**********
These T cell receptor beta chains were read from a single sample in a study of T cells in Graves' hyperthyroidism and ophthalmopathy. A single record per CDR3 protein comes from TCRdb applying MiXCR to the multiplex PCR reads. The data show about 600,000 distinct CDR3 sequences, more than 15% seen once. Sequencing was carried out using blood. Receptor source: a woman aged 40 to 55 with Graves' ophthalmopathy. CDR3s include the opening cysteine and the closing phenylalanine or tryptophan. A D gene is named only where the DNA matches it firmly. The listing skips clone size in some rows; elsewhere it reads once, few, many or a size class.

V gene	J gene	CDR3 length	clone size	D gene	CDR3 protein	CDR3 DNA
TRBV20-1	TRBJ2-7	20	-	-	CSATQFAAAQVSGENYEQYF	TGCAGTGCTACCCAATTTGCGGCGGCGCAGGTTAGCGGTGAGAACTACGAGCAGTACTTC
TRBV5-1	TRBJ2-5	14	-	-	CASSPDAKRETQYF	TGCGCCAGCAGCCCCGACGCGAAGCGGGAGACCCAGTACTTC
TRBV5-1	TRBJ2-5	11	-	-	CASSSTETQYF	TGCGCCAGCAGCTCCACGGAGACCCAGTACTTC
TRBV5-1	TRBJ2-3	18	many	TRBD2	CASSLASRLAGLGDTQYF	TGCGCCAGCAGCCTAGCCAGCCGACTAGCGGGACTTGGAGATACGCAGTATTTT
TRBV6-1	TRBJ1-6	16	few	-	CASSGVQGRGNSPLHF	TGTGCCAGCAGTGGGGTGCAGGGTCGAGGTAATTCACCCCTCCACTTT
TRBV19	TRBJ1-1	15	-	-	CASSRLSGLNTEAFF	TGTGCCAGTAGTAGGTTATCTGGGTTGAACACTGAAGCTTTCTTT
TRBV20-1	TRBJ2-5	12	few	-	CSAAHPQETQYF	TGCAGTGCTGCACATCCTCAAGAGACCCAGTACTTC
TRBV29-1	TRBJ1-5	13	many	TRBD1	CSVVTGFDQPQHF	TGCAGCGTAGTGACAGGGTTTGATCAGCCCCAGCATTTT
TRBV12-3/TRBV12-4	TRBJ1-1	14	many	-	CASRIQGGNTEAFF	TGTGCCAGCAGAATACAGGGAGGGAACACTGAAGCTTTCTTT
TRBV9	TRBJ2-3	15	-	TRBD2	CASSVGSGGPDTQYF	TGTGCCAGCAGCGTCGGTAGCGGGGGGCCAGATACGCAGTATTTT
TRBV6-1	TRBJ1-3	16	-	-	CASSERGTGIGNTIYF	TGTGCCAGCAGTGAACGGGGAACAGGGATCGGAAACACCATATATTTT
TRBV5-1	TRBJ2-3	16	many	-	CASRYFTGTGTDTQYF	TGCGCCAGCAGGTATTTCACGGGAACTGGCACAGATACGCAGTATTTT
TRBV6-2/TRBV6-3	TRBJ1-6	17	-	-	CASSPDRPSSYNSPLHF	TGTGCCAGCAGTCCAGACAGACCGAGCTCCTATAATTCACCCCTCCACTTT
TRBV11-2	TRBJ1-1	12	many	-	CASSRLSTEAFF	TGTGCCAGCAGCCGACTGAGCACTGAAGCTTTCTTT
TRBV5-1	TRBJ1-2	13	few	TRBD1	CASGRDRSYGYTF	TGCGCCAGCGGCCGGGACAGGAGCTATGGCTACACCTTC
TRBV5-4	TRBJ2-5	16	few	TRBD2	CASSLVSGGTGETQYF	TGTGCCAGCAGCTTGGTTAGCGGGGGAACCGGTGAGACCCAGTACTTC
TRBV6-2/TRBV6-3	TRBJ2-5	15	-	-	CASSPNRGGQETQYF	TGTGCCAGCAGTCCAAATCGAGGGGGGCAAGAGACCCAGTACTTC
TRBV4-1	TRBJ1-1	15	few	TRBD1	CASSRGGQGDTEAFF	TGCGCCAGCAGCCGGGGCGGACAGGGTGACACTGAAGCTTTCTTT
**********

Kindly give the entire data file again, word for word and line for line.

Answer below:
These T cell receptor beta chains were read from a single sample in a study of T cells in Graves' hyperthyroidism and ophthalmopathy. A single record per CDR3 protein comes from TCRdb applying MiXCR to the multiplex PCR reads. The data show about 600,000 distinct CDR3 sequences, more than 15% seen once. Sequencing was carried out using blood. Receptor source: a woman aged 40 to 55 with Graves' ophthalmopathy. CDR3s include the opening cysteine and the closing phenylalanine or tryptophan. A D gene is named only where the DNA matches it firmly. The listing skips clone size in some rows; elsewhere it reads once, few, many or a size class.

V gene	J gene	CDR3 length	clone size	D gene	CDR3 protein	CDR3 DNA
TRBV20-1	TRBJ2-7	20	-	-	CSATQFAAAQVSGENYEQYF	TGCAGTGCTACCCAATTTGCGGCGGCGCAGGTTAGCGGTGAGAACTACGAGCAGTACTTC
TRBV5-1	TRBJ2-5	14	-	-	CASSPDAKRETQYF	TGCGCCAGCAGCCCCGACGCGAAGCGGGAGACCCAGTACTTC
TRBV5-1	TRBJ2-5	11	-	-	CASSSTETQYF	TGCGCCAGCAGCTCCACGGAGACCCAGTACTTC
TRBV5-1	TRBJ2-3	18	many	TRBD2	CASSLASRLAGLGDTQYF	TGCGCCAGCAGCCTAGCCAGCCGACTAGCGGGACTTGGAGATACGCAGTATTTT
TRBV6-1	TRBJ1-6	16	few	-	CASSGVQGRGNSPLHF	TGTGCCAGCAGTGGGGTGCAGGGTCGAGGTAATTCACCCCTCCACTTT
TRBV19	TRBJ1-1	15	-	-	CASSRLSGLNTEAFF	TGTGCCAGTAGTAGGTTATCTGGGTTGAACACTGAAGCTTTCTTT
TRBV20-1	TRBJ2-5	12	few	-	CSAAHPQETQYF	TGCAGTGCTGCACATCCTCAAGAGACCCAGTACTTC
TRBV29-1	TRBJ1-5	13	many	TRBD1	CSVVTGFDQPQHF	TGCAGCGTAGTGACAGGGTTTGATCAGCCCCAGCATTTT
TRBV12-3/TRBV12-4	TRBJ1-1	14	many	-	CASRIQGGNTEAFF	TGTGCCAGCAGAATACAGGGAGGGAACACTGAAGCTTTCTTT
TRBV9	TRBJ2-3	15	-	TRBD2	CASSVGSGGPDTQYF	TGTGCCAGCAGCGTCGGTAGCGGGGGGCCAGATACGCAGTATTTT
TRBV6-1	TRBJ1-3	16	-	-	CASSERGTGIGNTIYF	TGTGCCAGCAGTGAACGGGGAACAGGGATCGGAAACACCATATATTTT
TRBV5-1	TRBJ2-3	16	many	-	CASRYFTGTGTDTQYF	TGCGCCAGCAGGTATTTCACGGGAACTGGCACAGATACGCAGTATTTT
TRBV6-2/TRBV6-3	TRBJ1-6	17	-	-	CASSPDRPSSYNSPLHF	TGTGCCAGCAGTCCAGACAGACCGAGCTCCTATAATTCACCCCTCCACTTT
TRBV11-2	TRBJ1-1	12	many	-	CASSRLSTEAFF	TGTGCCAGCAGCCGACTGAGCACTGAAGCTTTCTTT
TRBV5-1	TRBJ1-2	13	few	TRBD1	CASGRDRSYGYTF	TGCGCCAGCGGCCGGGACAGGAGCTATGGCTACACCTTC
TRBV5-4	TRBJ2-5	16	few	TRBD2	CASSLVSGGTGETQYF	TGTGCCAGCAGCTTGGTTAGCGGGGGAACCGGTGAGACCCAGTACTTC
TRBV6-2/TRBV6-3	TRBJ2-5	15	-	-	CASSPNRGGQETQYF	TGTGCCAGCAGTCCAAATCGAGGGGGGCAAGAGACCCAGTACTTC
TRBV4-1	TRBJ1-1	15	few	TRBD1	CASSRGGQGDTEAFF	TGCGCCAGCAGCCGGGGCGGACAGGGTGACACTGAAGCTTTCTTT